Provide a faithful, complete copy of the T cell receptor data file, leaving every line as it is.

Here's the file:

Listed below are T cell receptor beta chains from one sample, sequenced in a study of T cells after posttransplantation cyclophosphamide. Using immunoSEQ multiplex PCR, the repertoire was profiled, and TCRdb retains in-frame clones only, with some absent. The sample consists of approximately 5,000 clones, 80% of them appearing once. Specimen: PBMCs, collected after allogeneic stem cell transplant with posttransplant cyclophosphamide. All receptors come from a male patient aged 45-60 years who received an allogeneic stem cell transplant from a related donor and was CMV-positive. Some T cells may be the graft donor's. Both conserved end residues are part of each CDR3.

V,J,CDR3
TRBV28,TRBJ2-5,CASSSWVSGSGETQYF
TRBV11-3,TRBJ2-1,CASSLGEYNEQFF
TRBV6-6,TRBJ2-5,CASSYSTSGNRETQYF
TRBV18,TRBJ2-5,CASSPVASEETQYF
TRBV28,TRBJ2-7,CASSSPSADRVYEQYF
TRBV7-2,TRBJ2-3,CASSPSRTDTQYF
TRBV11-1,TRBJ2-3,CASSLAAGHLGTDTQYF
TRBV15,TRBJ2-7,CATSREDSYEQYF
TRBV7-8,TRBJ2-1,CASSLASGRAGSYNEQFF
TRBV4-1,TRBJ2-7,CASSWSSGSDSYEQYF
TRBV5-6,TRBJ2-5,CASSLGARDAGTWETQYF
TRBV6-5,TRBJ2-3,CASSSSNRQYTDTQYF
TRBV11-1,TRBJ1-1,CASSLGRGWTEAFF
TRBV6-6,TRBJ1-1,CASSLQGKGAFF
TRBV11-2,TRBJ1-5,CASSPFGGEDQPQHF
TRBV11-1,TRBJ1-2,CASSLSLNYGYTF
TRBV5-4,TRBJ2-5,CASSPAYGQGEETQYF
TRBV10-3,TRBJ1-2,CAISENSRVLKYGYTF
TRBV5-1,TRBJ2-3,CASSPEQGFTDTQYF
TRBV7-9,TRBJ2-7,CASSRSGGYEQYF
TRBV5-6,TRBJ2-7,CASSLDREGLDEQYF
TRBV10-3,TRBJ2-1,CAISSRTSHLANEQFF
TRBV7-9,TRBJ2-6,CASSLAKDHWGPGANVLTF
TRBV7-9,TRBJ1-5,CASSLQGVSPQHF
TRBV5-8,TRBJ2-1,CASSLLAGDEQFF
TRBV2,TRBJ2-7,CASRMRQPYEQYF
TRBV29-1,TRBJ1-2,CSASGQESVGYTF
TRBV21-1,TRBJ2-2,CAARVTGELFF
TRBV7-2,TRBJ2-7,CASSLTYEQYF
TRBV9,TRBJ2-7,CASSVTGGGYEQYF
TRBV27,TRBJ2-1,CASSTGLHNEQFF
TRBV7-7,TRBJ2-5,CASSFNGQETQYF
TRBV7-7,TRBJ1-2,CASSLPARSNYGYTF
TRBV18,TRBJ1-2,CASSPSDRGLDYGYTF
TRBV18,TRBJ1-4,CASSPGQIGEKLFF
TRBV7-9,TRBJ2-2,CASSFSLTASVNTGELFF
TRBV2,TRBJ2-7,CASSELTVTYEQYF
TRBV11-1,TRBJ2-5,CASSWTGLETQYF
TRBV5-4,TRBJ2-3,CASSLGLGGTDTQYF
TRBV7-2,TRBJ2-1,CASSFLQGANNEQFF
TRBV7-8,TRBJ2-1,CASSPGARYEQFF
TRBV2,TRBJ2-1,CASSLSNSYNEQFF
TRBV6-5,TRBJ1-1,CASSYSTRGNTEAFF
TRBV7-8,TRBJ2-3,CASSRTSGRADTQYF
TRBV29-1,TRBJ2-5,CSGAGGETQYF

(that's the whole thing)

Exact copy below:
Listed below are T cell receptor beta chains from one sample, sequenced in a study of T cells after posttransplantation cyclophosphamide. Using immunoSEQ multiplex PCR, the repertoire was profiled, and TCRdb retains in-frame clones only, with some absent. The sample consists of approximately 5,000 clones, 80% of them appearing once. Specimen: PBMCs, collected after allogeneic stem cell transplant with posttransplant cyclophosphamide. All receptors come from a male patient aged 45-60 years who received an allogeneic stem cell transplant from a related donor and was CMV-positive. Some T cells may be the graft donor's. Both conserved end residues are part of each CDR3.

V,J,CDR3
TRBV28,TRBJ2-5,CASSSWVSGSGETQYF
TRBV11-3,TRBJ2-1,CASSLGEYNEQFF
TRBV6-6,TRBJ2-5,CASSYSTSGNRETQYF
TRBV18,TRBJ2-5,CASSPVASEETQYF
TRBV28,TRBJ2-7,CASSSPSADRVYEQYF
TRBV7-2,TRBJ2-3,CASSPSRTDTQYF
TRBV11-1,TRBJ2-3,CASSLAAGHLGTDTQYF
TRBV15,TRBJ2-7,CATSREDSYEQYF
TRBV7-8,TRBJ2-1,CASSLASGRAGSYNEQFF
TRBV4-1,TRBJ2-7,CASSWSSGSDSYEQYF
TRBV5-6,TRBJ2-5,CASSLGARDAGTWETQYF
TRBV6-5,TRBJ2-3,CASSSSNRQYTDTQYF
TRBV11-1,TRBJ1-1,CASSLGRGWTEAFF
TRBV6-6,TRBJ1-1,CASSLQGKGAFF
TRBV11-2,TRBJ1-5,CASSPFGGEDQPQHF
TRBV11-1,TRBJ1-2,CASSLSLNYGYTF
TRBV5-4,TRBJ2-5,CASSPAYGQGEETQYF
TRBV10-3,TRBJ1-2,CAISENSRVLKYGYTF
TRBV5-1,TRBJ2-3,CASSPEQGFTDTQYF
TRBV7-9,TRBJ2-7,CASSRSGGYEQYF
TRBV5-6,TRBJ2-7,CASSLDREGLDEQYF
TRBV10-3,TRBJ2-1,CAISSRTSHLANEQFF
TRBV7-9,TRBJ2-6,CASSLAKDHWGPGANVLTF
TRBV7-9,TRBJ1-5,CASSLQGVSPQHF
TRBV5-8,TRBJ2-1,CASSLLAGDEQFF
TRBV2,TRBJ2-7,CASRMRQPYEQYF
TRBV29-1,TRBJ1-2,CSASGQESVGYTF
TRBV21-1,TRBJ2-2,CAARVTGELFF
TRBV7-2,TRBJ2-7,CASSLTYEQYF
TRBV9,TRBJ2-7,CASSVTGGGYEQYF
TRBV27,TRBJ2-1,CASSTGLHNEQFF
TRBV7-7,TRBJ2-5,CASSFNGQETQYF
TRBV7-7,TRBJ1-2,CASSLPARSNYGYTF
TRBV18,TRBJ1-2,CASSPSDRGLDYGYTF
TRBV18,TRBJ1-4,CASSPGQIGEKLFF
TRBV7-9,TRBJ2-2,CASSFSLTASVNTGELFF
TRBV2,TRBJ2-7,CASSELTVTYEQYF
TRBV11-1,TRBJ2-5,CASSWTGLETQYF
TRBV5-4,TRBJ2-3,CASSLGLGGTDTQYF
TRBV7-2,TRBJ2-1,CASSFLQGANNEQFF
TRBV7-8,TRBJ2-1,CASSPGARYEQFF
TRBV2,TRBJ2-1,CASSLSNSYNEQFF
TRBV6-5,TRBJ1-1,CASSYSTRGNTEAFF
TRBV7-8,TRBJ2-3,CASSRTSGRADTQYF
TRBV29-1,TRBJ2-5,CSGAGGETQYF